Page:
Joshua is currently serving his second term at Breakthrough Providence, a non-profit that supports academically motivated middle schoolers to get and stay on a path to college and trains and encourages talented high school and college students to become teachers. Joshua is Breakthrough’s College Bound Coordinator, organizing twice-annual conferences in collaboration with College Visions to support Breakthrough’s high school-aged alumni prepare for college.
Host Site: Breakthrough Providence
Where did you go to school? Juanita Sanchez HS Complex ‘10, Guilford College ‘14
What are your personal and professional interests? Personal: Classical Musician (Violist) & Digital Music Making; Professional: College Access Educating & Musical Education
If you could have any super power, what would it be? Speed (Flash)
Story of Service
I choose to serve because I feel a responsibility to the community I live in. I was born and raised in Providence and was glad that I could return to serve here. I never thought that I would be working in college access after graduating, but when I reflected on my college experience I realized I owed a lot of my success to the support I got from a college access program. I was a student at College Visions when I was in high school. In addition to receiving one-on-one advising, I also received a plethora of college information that built on my college knowledge. I felt that was only right for me to give back in some capacity.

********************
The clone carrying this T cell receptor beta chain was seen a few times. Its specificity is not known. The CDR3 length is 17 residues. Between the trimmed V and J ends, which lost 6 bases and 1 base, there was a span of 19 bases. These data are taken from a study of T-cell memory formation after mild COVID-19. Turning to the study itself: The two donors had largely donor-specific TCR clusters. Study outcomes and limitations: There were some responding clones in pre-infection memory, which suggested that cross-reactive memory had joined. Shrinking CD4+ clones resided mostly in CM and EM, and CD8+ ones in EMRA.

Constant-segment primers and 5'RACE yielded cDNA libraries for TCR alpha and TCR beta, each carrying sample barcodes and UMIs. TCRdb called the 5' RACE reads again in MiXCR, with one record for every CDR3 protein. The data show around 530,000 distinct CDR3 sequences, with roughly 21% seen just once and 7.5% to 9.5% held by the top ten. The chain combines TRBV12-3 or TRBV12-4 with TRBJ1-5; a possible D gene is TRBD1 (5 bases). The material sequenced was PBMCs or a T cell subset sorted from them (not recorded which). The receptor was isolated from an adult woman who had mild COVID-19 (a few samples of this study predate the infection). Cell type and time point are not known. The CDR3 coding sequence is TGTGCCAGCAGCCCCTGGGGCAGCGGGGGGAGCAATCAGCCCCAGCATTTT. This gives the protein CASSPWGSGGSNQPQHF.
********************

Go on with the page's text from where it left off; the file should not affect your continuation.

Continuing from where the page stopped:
My role at Breakthrough Providence is to coordinate our College Bound Program, which is in collaboration with College Visions. College Bound seeks to build on the college knowledge of Breakthrough Providence high-schoolers through targeted conferences twice a year. I think that this project is impacting poverty in several ways. First, Breakthrough Providence provides structures and supports to make information about college more accessible to students from low-income families. Secondly, a larger percentage of jobs now require a college diploma compared to the past. Combatting poverty and structural inequality effectively means getting more members of low-income communities in a position to attend and complete college. I have seen the benefit of this work whenever I have overheard 9th grade students recognizing the importance of college knowledge in casual conversations to one another, especially during our College Bound conferences.